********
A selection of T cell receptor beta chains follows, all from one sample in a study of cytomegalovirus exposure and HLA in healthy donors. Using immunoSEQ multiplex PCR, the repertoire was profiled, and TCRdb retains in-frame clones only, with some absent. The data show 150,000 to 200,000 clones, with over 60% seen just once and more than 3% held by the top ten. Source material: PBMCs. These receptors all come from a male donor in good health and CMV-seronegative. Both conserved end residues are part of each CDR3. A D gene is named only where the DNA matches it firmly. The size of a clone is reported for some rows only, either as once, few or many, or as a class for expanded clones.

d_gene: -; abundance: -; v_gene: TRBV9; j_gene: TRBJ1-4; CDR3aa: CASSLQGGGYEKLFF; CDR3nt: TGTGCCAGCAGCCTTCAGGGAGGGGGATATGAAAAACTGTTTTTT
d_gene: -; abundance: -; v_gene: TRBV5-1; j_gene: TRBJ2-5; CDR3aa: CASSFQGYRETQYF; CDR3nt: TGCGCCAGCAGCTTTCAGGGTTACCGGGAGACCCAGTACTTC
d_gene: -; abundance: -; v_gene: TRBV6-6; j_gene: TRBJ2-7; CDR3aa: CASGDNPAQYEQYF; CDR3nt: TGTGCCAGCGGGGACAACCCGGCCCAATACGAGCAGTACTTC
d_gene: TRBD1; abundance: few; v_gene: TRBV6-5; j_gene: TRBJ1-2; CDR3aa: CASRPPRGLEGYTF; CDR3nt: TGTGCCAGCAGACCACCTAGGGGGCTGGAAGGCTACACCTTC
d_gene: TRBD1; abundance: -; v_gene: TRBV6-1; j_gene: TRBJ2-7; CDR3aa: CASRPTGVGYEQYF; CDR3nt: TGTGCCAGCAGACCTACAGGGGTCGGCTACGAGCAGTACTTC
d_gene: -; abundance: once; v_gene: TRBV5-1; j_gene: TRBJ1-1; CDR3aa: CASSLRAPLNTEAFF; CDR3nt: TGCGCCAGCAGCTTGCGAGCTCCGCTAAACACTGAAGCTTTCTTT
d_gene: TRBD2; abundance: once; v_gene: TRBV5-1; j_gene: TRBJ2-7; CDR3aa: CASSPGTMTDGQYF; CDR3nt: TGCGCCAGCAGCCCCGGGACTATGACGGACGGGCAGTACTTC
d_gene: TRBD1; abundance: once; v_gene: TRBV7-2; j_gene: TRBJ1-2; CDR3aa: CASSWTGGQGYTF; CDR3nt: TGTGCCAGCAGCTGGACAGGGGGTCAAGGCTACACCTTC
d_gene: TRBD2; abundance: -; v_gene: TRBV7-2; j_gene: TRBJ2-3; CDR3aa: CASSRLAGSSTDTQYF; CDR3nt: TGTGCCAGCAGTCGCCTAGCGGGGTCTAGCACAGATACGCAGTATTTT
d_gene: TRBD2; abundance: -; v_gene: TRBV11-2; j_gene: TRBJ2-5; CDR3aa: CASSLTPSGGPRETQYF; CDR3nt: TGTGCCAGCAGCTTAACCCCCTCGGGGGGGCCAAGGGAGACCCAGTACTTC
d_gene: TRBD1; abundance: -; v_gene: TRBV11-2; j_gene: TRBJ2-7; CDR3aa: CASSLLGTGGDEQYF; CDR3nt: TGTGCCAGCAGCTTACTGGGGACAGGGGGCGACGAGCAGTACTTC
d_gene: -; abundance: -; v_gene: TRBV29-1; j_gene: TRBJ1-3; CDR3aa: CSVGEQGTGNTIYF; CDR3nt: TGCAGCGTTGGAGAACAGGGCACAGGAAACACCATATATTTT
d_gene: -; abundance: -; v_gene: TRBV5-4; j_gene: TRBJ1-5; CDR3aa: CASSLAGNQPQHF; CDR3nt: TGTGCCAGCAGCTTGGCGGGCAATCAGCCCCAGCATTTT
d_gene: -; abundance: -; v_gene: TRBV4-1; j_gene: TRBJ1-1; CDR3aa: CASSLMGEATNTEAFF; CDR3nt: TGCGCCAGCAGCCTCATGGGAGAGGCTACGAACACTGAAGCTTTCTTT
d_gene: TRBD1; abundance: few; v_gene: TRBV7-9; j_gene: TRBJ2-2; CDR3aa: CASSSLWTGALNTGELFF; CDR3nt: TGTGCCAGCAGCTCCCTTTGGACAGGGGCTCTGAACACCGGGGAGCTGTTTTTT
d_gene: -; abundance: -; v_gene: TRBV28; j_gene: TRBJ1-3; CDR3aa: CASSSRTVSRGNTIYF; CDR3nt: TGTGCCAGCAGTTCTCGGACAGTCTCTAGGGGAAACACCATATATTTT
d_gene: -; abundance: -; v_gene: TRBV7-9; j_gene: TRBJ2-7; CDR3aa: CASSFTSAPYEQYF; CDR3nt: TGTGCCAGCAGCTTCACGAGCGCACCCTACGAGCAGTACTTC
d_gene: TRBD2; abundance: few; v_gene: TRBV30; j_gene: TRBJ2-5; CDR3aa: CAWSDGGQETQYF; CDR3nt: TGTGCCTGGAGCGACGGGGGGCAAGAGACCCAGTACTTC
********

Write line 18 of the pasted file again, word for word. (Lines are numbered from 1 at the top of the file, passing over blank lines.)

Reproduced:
d_gene: -; abundance: -; v_gene: TRBV7-9; j_gene: TRBJ2-7; CDR3aa: CASSFTSAPYEQYF; CDR3nt: TGTGCCAGCAGCTTCACGAGCGCACCCTACGAGCAGTACTTC